FIRST ALERT: 5 p.m. Update: Jose becomes Hurricane again, Lowcountry to experience higher risk of rip currents

FIRST ALERT: 5 p.m. Update: Jose becomes Hurricane again, Lowcountry to experience higher risk of rip currents
Source: Live 5

CHARLESTON, SC (WCSC) - Jose has become a Hurricane again in the Atlantic, according to the National Hurricane Center. Hurricane Jose is a Category 1 Hurricane.

The risk of rip currents will be elevated over the weekend because of Tropical Storm Jose, which remains well off the southeast coastline.

The Carolina coastline is under a moderate risk but swells generated by the powerful tropical storm are affecting Bermuda, the Bahamas, the northern coasts of Hispaniola and Puerto Rico, and the Southeast coast of the United States.

The National Weather Center is asking swimmers to use caution in the water due to stronger or more frequent rip currents that could be life-threatening.

The rip current risk is in effect for the beaches of south coastal South Carolina and north coastal Georgia. Charleston areas include the beaches of Cape Romain, Isle of Palms, Sullivans Island, Folly Beach, and Kiawah Island. Moderate risk in effect from Saturday morning through Saturday evening. Beaufort-Coastal Colleton-Coastal Jasper areas include the beaches of Hunting Island, Fripp Island, Hilton Head Island, Daufuskie Island, and Edisto Beach.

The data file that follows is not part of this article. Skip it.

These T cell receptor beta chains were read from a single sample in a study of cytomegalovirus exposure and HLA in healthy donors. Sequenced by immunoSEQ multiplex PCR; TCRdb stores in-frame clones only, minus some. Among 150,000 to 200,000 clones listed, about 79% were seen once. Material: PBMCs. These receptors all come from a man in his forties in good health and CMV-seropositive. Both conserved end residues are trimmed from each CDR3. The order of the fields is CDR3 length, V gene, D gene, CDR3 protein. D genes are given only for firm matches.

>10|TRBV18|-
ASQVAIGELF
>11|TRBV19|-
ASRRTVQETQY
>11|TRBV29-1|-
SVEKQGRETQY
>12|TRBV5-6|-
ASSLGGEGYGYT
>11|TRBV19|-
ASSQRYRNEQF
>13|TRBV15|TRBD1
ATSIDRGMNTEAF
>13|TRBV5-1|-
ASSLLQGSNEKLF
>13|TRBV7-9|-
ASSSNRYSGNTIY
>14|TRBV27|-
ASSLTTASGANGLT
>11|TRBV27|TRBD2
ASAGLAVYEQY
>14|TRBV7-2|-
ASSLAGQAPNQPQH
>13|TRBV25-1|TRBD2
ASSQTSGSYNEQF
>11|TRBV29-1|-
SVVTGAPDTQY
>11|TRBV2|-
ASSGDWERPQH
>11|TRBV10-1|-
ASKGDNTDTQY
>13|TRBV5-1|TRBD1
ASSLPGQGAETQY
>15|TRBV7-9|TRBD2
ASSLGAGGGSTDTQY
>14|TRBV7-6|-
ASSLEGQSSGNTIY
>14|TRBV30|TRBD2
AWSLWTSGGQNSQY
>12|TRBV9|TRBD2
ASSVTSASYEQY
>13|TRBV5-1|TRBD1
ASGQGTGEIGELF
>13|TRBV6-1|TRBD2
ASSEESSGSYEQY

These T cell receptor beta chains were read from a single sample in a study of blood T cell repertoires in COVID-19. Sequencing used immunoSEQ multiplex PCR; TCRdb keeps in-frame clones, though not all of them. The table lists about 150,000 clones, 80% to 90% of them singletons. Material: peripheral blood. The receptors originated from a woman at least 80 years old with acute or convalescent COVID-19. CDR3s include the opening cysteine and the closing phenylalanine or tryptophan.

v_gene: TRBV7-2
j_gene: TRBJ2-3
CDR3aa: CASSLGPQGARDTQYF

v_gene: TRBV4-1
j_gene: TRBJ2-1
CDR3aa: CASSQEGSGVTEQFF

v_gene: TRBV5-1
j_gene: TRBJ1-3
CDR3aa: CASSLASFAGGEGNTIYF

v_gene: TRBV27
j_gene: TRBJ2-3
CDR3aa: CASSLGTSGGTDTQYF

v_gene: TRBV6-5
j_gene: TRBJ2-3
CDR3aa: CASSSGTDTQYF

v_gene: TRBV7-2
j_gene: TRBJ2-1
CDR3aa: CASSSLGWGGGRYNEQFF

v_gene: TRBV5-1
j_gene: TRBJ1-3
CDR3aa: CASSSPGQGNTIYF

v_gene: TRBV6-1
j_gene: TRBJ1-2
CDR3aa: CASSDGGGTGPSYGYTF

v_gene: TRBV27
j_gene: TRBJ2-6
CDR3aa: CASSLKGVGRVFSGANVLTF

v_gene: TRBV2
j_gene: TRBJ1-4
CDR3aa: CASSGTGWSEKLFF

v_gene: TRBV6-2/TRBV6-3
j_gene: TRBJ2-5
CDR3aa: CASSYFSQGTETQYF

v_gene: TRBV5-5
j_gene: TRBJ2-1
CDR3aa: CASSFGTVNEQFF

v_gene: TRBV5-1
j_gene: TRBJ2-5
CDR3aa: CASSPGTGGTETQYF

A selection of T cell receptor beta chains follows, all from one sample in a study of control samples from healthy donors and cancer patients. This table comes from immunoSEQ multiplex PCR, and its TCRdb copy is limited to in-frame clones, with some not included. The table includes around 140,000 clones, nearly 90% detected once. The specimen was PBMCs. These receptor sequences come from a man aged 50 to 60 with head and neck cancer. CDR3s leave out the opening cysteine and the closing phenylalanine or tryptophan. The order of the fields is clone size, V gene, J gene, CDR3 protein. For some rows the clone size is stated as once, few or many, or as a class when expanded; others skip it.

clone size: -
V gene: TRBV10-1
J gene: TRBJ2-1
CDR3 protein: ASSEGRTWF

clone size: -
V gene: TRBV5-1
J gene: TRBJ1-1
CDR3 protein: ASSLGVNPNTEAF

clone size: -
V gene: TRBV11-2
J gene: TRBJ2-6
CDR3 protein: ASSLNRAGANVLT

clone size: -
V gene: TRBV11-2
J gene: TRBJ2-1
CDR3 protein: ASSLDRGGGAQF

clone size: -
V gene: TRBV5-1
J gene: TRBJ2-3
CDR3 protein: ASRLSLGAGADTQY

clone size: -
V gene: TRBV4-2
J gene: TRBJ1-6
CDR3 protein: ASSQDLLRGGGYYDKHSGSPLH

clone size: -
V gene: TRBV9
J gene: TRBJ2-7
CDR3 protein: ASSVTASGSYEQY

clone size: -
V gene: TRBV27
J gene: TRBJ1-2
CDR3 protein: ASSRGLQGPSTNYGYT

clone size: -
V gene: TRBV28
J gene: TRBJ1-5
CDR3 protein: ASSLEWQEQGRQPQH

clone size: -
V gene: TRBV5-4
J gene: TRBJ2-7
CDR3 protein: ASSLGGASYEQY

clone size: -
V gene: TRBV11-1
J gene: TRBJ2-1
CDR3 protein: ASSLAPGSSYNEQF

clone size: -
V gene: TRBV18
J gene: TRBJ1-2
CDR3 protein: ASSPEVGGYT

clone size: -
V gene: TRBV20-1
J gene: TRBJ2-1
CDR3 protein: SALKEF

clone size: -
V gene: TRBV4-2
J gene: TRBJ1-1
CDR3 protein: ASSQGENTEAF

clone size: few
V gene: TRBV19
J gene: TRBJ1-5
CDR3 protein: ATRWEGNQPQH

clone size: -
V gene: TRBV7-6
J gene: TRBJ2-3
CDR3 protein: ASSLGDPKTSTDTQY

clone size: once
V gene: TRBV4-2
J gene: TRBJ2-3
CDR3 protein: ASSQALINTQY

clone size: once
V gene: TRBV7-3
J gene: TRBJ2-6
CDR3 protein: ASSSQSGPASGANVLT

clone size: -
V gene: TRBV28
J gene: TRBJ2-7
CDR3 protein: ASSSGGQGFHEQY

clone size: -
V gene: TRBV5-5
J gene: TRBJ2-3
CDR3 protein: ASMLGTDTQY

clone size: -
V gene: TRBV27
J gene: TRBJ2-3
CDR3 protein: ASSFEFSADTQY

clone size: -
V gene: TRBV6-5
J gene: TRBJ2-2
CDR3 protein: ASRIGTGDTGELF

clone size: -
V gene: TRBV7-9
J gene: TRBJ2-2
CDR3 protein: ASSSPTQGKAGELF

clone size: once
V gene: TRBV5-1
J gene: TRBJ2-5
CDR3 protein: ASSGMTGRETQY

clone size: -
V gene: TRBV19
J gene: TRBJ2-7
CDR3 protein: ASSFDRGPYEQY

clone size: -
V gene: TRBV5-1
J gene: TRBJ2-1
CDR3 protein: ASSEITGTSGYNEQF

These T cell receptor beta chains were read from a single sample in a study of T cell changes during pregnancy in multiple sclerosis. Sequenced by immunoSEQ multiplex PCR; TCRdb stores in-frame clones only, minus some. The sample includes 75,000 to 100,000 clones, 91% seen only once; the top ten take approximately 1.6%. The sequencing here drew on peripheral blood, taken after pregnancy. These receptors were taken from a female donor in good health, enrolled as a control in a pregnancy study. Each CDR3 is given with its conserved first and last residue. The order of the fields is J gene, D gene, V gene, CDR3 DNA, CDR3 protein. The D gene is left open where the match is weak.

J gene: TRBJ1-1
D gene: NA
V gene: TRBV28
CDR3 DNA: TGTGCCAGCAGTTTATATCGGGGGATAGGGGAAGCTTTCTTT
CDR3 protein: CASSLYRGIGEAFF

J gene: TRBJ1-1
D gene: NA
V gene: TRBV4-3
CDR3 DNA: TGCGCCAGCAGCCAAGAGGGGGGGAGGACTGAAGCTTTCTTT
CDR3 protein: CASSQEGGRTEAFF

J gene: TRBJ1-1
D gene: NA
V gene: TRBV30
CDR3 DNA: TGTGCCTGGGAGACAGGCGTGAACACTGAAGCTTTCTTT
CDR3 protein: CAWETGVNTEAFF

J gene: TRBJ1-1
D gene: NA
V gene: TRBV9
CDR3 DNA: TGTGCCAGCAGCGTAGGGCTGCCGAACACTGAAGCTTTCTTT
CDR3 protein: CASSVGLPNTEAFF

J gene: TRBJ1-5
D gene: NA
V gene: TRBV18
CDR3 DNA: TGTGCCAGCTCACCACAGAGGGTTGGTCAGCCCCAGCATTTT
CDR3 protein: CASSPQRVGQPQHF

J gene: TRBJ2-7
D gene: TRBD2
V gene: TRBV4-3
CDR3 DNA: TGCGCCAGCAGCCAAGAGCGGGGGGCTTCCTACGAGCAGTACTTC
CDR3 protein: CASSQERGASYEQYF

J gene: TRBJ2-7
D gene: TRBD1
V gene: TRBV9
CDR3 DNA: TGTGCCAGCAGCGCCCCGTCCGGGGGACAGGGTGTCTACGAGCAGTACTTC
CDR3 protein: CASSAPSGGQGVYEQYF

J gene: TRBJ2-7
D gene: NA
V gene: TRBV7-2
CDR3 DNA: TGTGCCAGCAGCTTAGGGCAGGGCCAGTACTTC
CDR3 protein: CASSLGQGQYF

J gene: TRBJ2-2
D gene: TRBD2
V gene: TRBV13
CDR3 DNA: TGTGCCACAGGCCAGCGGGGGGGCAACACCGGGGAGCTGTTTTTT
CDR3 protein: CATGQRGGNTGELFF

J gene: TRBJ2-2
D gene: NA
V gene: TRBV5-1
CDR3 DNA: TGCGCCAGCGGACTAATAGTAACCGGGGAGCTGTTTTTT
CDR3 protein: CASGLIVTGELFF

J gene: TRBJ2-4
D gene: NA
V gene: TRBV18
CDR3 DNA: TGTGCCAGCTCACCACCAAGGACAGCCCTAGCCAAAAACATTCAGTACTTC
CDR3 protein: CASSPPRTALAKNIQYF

That increased risk of rip currents will spread northward along the Mid-Atlantic coast of the U.S. during the next few days.

5 p.m. Update

At 5 p.m., the center of Tropical Storm Jose was located near latitude 27.1 North, longitude 70.3 West, about 640 miles southeast off of the coast of Cape Hatteras, North Carolina and 485 miles south west of Bermuda.

Jose is moving toward the northwest near 10 mph.

This general motion is expected Friday, follow by a turn to the north-northwest by late Saturday and toward the north on Sunday.

Maximum sustained winds remain at 75 mph with higher gusts. Some strengthening is forecast through Saturday, with weakening possibly beginning on late Sunday.

An Air Force Reserve Hurricane Hunter aircraft is currently en route to obtain a better wind speed estimate.

Tropical-storm-force winds extend outward up to 140 miles from the center.

A Tropical Storm Watch may be needed for a portion of the coast of North Carolina on Saturday.

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